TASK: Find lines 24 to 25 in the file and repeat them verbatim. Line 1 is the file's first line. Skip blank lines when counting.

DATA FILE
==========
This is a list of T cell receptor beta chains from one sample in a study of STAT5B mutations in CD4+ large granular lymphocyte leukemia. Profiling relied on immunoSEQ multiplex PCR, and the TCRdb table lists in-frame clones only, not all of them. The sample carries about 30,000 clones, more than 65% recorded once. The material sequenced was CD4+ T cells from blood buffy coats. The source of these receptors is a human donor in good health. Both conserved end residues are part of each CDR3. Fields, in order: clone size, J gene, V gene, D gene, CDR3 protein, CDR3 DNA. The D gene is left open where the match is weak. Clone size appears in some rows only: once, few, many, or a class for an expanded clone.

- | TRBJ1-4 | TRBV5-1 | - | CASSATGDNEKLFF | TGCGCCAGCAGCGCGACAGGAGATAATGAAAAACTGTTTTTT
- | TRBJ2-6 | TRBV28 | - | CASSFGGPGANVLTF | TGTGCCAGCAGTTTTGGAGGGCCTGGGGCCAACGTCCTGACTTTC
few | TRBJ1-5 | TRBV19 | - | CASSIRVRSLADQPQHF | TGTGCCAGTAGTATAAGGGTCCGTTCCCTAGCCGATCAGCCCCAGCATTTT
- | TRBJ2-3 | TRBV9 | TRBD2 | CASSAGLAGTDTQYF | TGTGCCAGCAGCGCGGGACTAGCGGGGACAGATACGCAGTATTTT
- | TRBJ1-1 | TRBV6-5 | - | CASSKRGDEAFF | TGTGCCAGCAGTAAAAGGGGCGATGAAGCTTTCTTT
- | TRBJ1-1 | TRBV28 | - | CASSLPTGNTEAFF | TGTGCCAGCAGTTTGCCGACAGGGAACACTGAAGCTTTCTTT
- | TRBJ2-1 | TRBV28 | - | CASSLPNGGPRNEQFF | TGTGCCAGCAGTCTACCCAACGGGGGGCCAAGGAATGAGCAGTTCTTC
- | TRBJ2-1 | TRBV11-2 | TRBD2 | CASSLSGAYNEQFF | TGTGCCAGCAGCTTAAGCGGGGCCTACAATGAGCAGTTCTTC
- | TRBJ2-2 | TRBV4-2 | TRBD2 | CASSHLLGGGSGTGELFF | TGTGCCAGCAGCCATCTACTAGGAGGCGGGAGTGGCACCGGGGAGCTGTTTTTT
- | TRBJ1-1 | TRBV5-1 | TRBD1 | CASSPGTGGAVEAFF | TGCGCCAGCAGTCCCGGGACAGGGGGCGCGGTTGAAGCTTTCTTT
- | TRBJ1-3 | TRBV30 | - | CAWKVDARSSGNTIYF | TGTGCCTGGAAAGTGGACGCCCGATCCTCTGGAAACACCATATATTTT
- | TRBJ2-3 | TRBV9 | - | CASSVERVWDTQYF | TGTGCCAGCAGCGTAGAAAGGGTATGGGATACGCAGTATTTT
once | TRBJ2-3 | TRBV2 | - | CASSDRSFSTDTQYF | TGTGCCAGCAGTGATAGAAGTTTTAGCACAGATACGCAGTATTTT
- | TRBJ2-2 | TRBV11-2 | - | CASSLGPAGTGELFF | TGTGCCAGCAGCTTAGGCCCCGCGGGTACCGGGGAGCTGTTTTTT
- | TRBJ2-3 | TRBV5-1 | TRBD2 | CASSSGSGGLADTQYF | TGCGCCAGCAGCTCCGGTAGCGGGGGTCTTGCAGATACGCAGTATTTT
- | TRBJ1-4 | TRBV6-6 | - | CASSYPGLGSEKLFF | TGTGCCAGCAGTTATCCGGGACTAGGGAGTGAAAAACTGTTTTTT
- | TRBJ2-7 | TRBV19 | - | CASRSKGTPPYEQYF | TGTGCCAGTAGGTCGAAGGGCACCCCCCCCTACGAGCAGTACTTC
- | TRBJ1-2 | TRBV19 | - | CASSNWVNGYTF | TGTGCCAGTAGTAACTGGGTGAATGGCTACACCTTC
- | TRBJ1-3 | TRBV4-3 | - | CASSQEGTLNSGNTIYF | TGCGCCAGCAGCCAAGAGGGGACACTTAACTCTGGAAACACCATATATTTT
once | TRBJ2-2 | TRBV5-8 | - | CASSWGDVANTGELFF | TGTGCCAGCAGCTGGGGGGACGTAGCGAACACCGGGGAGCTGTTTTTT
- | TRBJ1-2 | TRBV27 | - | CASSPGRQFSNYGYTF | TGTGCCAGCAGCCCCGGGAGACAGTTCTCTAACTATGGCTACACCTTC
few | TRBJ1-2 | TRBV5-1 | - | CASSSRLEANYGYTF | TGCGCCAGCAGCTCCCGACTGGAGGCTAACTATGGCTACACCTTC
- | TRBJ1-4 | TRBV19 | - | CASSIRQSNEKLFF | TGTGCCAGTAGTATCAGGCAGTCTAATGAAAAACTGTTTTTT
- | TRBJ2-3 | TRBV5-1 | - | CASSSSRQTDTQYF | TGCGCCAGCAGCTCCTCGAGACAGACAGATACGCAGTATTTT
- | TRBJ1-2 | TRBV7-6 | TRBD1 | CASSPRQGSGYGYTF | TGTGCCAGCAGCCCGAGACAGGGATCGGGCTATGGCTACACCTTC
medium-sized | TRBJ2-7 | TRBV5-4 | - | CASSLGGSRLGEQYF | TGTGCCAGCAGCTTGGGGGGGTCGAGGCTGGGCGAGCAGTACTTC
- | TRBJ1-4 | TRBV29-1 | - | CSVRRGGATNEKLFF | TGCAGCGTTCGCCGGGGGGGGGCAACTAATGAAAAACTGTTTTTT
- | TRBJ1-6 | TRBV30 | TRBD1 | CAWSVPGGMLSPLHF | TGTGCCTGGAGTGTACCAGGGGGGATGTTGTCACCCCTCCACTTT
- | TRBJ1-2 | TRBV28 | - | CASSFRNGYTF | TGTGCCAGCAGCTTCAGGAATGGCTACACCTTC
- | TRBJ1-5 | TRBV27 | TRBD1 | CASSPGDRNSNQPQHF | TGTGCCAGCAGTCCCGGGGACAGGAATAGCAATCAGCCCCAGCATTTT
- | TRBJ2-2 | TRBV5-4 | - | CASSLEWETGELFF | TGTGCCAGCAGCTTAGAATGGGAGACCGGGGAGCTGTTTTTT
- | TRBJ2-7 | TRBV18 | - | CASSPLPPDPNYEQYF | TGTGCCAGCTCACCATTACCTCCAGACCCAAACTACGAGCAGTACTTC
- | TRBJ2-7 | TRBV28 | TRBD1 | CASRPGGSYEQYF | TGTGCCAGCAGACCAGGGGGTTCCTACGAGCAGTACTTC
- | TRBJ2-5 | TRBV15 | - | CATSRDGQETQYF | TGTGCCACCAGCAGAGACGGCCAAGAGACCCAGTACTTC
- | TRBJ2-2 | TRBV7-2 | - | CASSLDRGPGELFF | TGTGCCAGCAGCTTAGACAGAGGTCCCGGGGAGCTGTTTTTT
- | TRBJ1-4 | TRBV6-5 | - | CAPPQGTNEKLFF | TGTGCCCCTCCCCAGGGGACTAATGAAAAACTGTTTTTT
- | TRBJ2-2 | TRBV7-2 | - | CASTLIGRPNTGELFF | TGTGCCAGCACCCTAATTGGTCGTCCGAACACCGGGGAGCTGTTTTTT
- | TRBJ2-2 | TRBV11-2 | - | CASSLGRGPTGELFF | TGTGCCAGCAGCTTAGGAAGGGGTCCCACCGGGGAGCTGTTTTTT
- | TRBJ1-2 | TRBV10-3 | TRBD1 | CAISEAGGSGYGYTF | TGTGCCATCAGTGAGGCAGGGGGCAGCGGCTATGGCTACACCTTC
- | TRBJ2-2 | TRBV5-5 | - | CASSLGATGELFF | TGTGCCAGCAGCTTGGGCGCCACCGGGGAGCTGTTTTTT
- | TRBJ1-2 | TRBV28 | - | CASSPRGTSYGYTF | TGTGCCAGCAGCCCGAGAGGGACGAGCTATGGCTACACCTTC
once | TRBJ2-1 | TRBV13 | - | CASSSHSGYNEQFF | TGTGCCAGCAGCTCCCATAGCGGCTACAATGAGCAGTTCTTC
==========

- | TRBJ1-4 | TRBV19 | - | CASSIRQSNEKLFF | TGTGCCAGTAGTATCAGGCAGTCTAATGAAAAACTGTTTTTT
- | TRBJ2-3 | TRBV5-1 | - | CASSSSRQTDTQYF | TGCGCCAGCAGCTCCTCGAGACAGACAGATACGCAGTATTTT